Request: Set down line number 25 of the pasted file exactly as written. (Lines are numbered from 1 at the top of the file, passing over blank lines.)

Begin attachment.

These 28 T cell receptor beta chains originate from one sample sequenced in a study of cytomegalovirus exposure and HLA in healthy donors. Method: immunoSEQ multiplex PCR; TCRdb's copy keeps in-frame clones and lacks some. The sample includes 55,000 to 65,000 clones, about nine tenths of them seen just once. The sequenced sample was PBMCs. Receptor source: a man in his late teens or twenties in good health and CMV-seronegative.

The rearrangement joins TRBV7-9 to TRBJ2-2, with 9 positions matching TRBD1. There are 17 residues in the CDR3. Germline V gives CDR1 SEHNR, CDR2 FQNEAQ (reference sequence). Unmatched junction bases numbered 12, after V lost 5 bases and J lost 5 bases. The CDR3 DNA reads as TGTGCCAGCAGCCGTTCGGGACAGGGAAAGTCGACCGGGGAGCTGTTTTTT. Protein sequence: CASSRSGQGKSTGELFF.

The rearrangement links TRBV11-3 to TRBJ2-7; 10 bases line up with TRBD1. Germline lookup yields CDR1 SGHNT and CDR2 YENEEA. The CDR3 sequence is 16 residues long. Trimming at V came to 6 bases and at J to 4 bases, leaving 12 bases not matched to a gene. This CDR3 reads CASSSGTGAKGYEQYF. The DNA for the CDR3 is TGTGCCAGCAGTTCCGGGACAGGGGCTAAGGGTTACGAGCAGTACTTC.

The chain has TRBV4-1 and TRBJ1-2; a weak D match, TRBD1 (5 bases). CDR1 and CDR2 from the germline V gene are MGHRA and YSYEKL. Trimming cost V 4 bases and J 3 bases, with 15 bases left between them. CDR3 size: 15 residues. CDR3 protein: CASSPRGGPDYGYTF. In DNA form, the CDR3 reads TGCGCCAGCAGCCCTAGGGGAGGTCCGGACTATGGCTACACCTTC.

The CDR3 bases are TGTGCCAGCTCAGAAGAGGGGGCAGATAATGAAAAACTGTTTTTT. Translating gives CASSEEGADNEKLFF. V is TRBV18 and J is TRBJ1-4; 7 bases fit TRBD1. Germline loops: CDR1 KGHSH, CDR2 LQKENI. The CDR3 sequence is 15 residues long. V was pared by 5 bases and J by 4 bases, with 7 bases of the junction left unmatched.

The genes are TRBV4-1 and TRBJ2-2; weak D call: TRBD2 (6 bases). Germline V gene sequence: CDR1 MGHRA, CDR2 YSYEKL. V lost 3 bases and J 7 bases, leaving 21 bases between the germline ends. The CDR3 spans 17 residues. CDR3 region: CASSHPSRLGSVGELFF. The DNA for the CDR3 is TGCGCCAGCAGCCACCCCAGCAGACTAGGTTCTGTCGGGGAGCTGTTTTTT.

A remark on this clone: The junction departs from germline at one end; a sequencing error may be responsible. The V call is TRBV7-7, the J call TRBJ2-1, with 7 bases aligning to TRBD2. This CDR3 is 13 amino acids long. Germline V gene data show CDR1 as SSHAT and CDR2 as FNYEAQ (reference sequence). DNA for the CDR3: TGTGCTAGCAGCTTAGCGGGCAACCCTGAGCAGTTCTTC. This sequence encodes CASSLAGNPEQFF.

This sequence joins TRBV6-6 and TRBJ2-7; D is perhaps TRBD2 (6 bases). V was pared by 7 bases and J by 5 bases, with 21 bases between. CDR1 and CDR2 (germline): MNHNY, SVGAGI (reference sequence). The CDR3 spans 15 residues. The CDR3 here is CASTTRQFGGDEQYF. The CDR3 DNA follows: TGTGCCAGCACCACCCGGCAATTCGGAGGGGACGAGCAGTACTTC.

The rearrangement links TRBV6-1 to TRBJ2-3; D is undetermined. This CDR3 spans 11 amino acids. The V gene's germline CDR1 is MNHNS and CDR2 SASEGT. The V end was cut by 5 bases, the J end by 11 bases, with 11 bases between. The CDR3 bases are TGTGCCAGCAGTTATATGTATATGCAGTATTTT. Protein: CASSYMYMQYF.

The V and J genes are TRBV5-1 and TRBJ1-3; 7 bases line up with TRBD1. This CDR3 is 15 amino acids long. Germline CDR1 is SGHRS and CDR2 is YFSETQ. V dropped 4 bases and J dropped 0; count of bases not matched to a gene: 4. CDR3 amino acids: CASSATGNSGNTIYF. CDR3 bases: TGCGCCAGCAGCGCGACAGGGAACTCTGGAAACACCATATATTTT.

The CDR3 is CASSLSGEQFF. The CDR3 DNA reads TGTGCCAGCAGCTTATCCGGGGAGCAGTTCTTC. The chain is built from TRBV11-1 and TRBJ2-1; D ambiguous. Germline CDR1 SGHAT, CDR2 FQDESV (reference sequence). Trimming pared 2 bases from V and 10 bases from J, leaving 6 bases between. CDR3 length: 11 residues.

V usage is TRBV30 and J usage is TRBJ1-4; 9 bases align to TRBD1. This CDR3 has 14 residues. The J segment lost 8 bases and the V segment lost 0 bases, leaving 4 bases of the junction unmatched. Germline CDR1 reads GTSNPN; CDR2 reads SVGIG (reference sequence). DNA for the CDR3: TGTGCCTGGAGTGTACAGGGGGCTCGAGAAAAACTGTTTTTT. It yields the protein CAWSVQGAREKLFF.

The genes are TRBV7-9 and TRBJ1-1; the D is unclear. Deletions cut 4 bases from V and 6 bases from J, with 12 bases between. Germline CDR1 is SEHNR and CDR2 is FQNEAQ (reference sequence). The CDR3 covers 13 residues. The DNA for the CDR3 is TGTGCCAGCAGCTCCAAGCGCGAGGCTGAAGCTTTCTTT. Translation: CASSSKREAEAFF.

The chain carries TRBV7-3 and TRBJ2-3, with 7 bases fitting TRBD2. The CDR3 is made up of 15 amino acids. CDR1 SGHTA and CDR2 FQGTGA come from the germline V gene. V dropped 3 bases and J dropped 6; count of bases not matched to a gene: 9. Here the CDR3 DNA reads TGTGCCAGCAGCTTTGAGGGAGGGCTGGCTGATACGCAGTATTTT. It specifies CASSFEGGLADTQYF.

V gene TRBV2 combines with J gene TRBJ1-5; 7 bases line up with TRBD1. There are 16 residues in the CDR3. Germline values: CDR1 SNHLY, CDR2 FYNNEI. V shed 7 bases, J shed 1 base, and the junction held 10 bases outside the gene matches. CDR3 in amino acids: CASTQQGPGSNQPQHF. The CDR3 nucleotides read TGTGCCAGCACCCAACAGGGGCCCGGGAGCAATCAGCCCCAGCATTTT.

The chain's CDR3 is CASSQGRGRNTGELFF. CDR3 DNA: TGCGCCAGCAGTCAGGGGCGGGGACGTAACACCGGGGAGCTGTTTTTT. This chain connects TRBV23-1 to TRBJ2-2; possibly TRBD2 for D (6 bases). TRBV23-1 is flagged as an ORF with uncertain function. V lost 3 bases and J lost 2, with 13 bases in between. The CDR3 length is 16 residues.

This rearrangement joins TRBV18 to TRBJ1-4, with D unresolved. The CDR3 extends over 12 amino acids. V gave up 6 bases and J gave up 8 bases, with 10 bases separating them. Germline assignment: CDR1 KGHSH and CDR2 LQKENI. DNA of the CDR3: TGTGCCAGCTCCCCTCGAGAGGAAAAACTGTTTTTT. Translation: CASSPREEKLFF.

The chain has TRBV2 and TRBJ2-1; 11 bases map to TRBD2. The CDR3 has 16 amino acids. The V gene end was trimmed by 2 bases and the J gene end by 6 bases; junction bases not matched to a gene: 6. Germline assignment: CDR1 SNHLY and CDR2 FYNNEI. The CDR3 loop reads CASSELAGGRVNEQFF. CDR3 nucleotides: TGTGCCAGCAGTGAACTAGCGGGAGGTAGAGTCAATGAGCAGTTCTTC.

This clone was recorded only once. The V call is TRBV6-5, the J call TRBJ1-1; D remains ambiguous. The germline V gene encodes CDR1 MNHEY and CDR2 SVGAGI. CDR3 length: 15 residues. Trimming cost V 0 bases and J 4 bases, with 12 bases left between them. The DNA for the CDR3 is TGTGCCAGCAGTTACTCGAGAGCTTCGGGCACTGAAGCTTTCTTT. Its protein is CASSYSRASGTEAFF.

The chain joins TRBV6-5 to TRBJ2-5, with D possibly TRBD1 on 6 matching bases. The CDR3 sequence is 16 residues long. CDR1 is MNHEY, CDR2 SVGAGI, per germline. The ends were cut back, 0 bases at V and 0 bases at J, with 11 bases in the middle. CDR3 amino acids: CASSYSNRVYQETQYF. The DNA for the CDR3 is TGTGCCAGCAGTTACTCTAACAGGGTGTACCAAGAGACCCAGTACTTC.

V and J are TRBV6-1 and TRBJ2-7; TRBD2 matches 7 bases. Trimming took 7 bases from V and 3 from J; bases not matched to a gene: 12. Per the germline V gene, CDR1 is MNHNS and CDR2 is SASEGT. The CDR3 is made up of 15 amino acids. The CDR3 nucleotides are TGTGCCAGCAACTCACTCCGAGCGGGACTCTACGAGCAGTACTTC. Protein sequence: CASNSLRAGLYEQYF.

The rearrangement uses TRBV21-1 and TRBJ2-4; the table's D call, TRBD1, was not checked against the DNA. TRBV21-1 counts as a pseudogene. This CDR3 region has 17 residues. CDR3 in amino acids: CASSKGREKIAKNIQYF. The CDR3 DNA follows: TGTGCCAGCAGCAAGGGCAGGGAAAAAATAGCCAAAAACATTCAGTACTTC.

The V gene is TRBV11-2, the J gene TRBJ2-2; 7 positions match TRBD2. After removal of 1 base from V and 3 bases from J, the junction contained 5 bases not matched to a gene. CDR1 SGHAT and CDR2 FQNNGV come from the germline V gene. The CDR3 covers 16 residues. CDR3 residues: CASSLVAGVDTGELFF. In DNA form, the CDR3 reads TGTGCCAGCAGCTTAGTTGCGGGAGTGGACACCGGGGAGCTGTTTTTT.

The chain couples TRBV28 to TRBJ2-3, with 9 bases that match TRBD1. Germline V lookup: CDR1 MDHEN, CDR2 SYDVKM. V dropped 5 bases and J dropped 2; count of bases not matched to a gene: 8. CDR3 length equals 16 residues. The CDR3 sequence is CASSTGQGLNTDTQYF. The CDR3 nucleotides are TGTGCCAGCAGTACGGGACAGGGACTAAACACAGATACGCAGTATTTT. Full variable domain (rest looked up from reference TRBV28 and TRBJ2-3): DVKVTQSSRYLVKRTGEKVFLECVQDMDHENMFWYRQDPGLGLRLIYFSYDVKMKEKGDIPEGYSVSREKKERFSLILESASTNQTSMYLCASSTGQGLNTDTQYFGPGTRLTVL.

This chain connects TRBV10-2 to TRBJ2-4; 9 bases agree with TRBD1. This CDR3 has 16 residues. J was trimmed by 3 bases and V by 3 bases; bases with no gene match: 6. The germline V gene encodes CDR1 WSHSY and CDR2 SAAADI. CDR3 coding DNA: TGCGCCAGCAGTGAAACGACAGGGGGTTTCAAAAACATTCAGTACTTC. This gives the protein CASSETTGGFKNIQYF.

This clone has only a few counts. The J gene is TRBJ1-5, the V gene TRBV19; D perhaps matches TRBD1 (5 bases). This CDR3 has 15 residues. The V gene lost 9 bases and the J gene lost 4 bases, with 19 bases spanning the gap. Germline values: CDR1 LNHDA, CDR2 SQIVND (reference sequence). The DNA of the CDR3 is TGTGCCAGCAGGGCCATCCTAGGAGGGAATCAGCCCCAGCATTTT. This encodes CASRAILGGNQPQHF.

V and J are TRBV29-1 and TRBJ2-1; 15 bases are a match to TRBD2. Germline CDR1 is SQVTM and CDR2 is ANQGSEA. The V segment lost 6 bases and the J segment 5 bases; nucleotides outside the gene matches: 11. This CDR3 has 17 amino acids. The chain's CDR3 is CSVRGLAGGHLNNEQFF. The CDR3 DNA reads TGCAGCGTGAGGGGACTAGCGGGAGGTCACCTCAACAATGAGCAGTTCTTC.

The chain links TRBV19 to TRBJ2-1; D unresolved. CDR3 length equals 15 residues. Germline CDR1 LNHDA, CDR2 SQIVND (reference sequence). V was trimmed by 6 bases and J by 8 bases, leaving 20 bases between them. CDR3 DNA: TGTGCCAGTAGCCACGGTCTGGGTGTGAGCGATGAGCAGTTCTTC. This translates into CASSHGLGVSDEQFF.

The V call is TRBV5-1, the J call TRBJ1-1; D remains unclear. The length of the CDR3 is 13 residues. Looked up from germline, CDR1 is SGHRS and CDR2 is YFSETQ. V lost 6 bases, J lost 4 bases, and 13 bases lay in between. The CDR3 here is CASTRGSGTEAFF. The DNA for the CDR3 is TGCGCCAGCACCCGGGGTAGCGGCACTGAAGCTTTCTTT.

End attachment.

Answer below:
This chain connects TRBV10-2 to TRBJ2-4; 9 bases agree with TRBD1. This CDR3 has 16 residues. J was trimmed by 3 bases and V by 3 bases; bases with no gene match: 6. The germline V gene encodes CDR1 WSHSY and CDR2 SAAADI. CDR3 coding DNA: TGCGCCAGCAGTGAAACGACAGGGGGTTTCAAAAACATTCAGTACTTC. This gives the protein CASSETTGGFKNIQYF.